Cervical disc degeneration and prolapse can cause nerve root compression and result in neck pain, pain radiating down the arms often associated with numbness and weakness in particular group of muscles supplied by that nerve root. Spinal cord compression also can happen in some, leading to more serious neurological problems. Though many of those with nerve root compression get better with medication and physiotherapy, surgical treatment becomes necessary in a small percentage of the patients due to persistent severe pain or severe affection of nerve root function.
The gold standard surgical technique for a cervical disc prolapse has been a discectomy and fusion for many decades. It is called the ACDF (Anterior Cervical Discectomy and Fusion) and is a safe procedure with great results. The procedure involves removal of the problematic disc, placement of a bone graft, titanium or PEEK spacer in the space between the two vertebrae and fixation with a plate and screws into the vertebral bodies. It is possibly still the most commonly performed surgical procedure on the cervical spine world wide.
But the main disadvantage that has been found with this procedure is an accelerated degeneration of the discs at the adjacent level over few years (5 to 10) after fusion. This happens due to the additional stresses on the adjacent level discs as they compensate for loss of movement at operated level. The pressure inside the adjacent discs has also been shown to increase significantly after ACDF at the one level. This might result in need for another surgery at the next adjacent level in some of those who had ACDF.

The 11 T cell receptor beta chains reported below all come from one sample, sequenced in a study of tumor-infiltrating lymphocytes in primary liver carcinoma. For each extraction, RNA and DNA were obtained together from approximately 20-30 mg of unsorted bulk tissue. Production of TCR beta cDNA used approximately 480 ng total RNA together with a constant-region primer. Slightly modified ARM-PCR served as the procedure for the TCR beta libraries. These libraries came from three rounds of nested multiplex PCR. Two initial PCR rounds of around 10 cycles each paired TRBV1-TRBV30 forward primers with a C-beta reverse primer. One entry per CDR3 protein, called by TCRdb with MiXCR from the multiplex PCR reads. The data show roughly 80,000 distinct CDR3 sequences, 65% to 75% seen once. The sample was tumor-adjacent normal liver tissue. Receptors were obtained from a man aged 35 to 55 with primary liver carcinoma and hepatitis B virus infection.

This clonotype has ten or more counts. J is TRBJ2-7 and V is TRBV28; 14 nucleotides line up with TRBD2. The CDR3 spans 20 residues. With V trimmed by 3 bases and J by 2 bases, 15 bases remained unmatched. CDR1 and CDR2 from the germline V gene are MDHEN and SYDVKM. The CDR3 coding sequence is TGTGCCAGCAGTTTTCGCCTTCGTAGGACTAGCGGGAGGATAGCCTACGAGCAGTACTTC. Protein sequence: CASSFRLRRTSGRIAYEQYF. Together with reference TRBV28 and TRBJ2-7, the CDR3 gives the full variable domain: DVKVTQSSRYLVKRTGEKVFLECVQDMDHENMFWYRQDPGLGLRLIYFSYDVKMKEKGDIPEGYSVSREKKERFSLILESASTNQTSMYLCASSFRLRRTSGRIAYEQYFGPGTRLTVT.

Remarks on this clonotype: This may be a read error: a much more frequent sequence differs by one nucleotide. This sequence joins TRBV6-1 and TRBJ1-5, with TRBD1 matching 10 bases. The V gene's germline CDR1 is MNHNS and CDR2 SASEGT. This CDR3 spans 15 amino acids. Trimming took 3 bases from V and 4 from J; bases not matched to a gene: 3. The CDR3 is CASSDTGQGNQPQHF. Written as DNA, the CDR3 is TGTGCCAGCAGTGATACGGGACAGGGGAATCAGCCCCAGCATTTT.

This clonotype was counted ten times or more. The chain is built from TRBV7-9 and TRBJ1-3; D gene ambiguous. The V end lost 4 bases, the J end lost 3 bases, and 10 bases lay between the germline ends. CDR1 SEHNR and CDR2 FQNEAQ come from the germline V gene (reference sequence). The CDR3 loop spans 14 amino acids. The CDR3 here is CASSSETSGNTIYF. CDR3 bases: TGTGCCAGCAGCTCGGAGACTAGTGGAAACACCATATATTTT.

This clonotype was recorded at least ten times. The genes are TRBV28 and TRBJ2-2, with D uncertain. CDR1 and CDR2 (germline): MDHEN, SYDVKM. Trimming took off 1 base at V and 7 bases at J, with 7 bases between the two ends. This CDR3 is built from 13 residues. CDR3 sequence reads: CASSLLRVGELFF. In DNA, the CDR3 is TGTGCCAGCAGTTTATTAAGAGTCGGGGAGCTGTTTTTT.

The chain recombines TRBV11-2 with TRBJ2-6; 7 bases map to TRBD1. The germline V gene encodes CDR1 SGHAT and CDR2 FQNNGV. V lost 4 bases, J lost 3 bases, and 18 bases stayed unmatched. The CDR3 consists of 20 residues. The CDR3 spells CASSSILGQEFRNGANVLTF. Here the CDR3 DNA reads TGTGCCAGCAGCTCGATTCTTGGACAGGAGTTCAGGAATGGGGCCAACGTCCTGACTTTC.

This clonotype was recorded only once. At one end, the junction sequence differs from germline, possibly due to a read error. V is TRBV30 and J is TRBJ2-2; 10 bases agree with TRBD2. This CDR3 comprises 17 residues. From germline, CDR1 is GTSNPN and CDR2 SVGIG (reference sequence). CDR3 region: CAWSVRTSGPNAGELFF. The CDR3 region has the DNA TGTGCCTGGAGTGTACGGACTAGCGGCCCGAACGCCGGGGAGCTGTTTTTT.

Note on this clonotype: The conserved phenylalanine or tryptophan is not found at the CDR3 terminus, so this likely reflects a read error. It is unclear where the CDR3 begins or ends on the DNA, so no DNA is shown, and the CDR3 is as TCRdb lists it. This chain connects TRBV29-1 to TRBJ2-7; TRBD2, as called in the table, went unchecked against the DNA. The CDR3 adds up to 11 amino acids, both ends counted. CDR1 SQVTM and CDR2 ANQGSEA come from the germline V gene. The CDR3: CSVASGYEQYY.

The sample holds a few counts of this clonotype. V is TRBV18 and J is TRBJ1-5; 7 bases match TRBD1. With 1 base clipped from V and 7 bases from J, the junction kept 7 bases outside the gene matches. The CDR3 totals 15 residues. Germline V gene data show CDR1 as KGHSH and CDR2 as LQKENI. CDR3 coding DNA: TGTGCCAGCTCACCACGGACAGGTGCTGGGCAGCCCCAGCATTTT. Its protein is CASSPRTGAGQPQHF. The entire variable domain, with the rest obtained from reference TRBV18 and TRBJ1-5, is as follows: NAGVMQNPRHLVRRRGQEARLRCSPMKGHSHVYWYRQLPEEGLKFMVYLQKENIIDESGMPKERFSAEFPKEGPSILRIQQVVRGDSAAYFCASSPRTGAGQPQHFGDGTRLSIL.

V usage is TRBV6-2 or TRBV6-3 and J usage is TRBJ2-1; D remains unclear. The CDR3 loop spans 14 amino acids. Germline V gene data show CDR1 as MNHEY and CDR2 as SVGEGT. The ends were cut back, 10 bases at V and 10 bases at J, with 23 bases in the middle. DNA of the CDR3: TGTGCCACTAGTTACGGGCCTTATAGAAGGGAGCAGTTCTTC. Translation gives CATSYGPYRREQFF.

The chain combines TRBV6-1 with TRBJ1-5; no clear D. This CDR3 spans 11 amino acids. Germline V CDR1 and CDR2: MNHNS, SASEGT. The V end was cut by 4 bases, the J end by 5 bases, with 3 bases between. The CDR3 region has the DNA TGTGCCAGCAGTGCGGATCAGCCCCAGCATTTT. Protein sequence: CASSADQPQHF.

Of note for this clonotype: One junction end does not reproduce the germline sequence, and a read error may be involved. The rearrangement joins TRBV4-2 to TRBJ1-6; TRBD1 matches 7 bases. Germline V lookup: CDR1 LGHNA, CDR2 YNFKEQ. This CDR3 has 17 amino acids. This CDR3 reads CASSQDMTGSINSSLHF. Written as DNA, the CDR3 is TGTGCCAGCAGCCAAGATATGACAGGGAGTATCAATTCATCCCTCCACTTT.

So, the main idea behind cervical disc replacement (CDR) is to prevent or reduce the chances of adjacent disc degeneration by preserving natural movements at the operated level by inserting an artificial disc that allows movement almost like a normal disc. As the technique has been in use for over two decades now, there is significant evidence in the published literature that CDR does reduce the chances of adjacent disc degeneration and thereby minimises the chances of another surgery a few years later.
It is especially useful in younger patients who need a surgical treatment for cervical disc problems as they are more likely to develop accelerated degeneration at adjacent level if a fusion surgery is done.
The main drawback of CDR is the expensive artificial disc which increases the overall cost of the procedure significantly as compared to ACDF. Although it can be argued that it is cost effective in long-term in view of reduced chances of another surgery, it is still debatable whether the additional cost is justifiable.
Other concerns are the incidences in a very small percentage of patients of implant loosening which makes a revision surgery necessary, mal-positioning of the implant, vertebral body fracture during insertion, an excessive bone formation limiting the movements of the disc etc. But implant related problems are associated with a small percentage of ACDF surgery as well.
Overall, CDR has been proven to be effective in reducing the incidence of adjacent disc related problems and has a significant benefit over a fusion surgery for cervical disc prolapse, especially in younger patients and it is likely to be used more widely in the future.